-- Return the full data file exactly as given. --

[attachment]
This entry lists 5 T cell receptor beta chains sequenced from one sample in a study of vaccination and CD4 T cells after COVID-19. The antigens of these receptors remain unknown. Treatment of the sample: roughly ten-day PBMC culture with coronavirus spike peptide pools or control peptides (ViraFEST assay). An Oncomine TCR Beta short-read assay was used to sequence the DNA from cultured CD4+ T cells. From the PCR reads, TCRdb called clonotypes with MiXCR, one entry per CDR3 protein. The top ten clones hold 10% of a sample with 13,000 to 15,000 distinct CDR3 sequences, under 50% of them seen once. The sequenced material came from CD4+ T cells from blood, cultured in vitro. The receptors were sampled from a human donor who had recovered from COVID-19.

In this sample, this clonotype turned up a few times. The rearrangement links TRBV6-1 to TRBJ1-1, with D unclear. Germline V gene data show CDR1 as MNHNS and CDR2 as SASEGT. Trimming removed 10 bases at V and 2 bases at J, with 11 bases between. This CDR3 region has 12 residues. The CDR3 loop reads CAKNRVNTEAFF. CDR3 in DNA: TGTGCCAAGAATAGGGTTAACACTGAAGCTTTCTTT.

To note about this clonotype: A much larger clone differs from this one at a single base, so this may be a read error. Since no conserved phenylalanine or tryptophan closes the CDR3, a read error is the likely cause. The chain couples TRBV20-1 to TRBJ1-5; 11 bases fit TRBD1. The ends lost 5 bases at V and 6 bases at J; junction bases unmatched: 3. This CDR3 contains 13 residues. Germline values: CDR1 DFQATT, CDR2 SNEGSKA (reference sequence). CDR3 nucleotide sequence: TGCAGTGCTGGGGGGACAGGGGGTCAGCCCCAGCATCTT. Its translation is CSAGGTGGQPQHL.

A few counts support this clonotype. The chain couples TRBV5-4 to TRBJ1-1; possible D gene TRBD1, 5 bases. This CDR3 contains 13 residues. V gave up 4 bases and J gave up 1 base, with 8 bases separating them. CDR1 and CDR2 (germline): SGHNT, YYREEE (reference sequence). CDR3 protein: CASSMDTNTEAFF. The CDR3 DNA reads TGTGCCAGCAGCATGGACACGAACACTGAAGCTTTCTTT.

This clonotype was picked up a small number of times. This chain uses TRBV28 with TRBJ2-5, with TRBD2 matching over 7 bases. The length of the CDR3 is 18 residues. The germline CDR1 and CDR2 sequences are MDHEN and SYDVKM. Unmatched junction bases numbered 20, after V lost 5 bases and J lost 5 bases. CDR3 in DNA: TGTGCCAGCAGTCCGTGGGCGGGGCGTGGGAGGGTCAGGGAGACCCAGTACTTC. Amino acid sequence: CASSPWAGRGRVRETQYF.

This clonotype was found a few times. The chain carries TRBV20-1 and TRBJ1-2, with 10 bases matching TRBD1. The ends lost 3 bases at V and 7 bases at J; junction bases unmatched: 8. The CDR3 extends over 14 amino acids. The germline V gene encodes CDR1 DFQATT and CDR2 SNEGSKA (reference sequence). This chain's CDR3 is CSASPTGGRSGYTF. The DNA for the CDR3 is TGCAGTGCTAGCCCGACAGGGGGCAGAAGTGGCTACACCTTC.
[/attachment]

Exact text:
This entry lists 5 T cell receptor beta chains sequenced from one sample in a study of vaccination and CD4 T cells after COVID-19. The antigens of these receptors remain unknown. Treatment of the sample: roughly ten-day PBMC culture with coronavirus spike peptide pools or control peptides (ViraFEST assay). An Oncomine TCR Beta short-read assay was used to sequence the DNA from cultured CD4+ T cells. From the PCR reads, TCRdb called clonotypes with MiXCR, one entry per CDR3 protein. The top ten clones hold 10% of a sample with 13,000 to 15,000 distinct CDR3 sequences, under 50% of them seen once. The sequenced material came from CD4+ T cells from blood, cultured in vitro. The receptors were sampled from a human donor who had recovered from COVID-19.

In this sample, this clonotype turned up a few times. The rearrangement links TRBV6-1 to TRBJ1-1, with D unclear. Germline V gene data show CDR1 as MNHNS and CDR2 as SASEGT. Trimming removed 10 bases at V and 2 bases at J, with 11 bases between. This CDR3 region has 12 residues. The CDR3 loop reads CAKNRVNTEAFF. CDR3 in DNA: TGTGCCAAGAATAGGGTTAACACTGAAGCTTTCTTT.

To note about this clonotype: A much larger clone differs from this one at a single base, so this may be a read error. Since no conserved phenylalanine or tryptophan closes the CDR3, a read error is the likely cause. The chain couples TRBV20-1 to TRBJ1-5; 11 bases fit TRBD1. The ends lost 5 bases at V and 6 bases at J; junction bases unmatched: 3. This CDR3 contains 13 residues. Germline values: CDR1 DFQATT, CDR2 SNEGSKA (reference sequence). CDR3 nucleotide sequence: TGCAGTGCTGGGGGGACAGGGGGTCAGCCCCAGCATCTT. Its translation is CSAGGTGGQPQHL.

A few counts support this clonotype. The chain couples TRBV5-4 to TRBJ1-1; possible D gene TRBD1, 5 bases. This CDR3 contains 13 residues. V gave up 4 bases and J gave up 1 base, with 8 bases separating them. CDR1 and CDR2 (germline): SGHNT, YYREEE (reference sequence). CDR3 protein: CASSMDTNTEAFF. The CDR3 DNA reads TGTGCCAGCAGCATGGACACGAACACTGAAGCTTTCTTT.

This clonotype was picked up a small number of times. This chain uses TRBV28 with TRBJ2-5, with TRBD2 matching over 7 bases. The length of the CDR3 is 18 residues. The germline CDR1 and CDR2 sequences are MDHEN and SYDVKM. Unmatched junction bases numbered 20, after V lost 5 bases and J lost 5 bases. CDR3 in DNA: TGTGCCAGCAGTCCGTGGGCGGGGCGTGGGAGGGTCAGGGAGACCCAGTACTTC. Amino acid sequence: CASSPWAGRGRVRETQYF.

This clonotype was found a few times. The chain carries TRBV20-1 and TRBJ1-2, with 10 bases matching TRBD1. The ends lost 3 bases at V and 7 bases at J; junction bases unmatched: 8. The CDR3 extends over 14 amino acids. The germline V gene encodes CDR1 DFQATT and CDR2 SNEGSKA (reference sequence). This chain's CDR3 is CSASPTGGRSGYTF. The DNA for the CDR3 is TGCAGTGCTAGCCCGACAGGGGGCAGAAGTGGCTACACCTTC.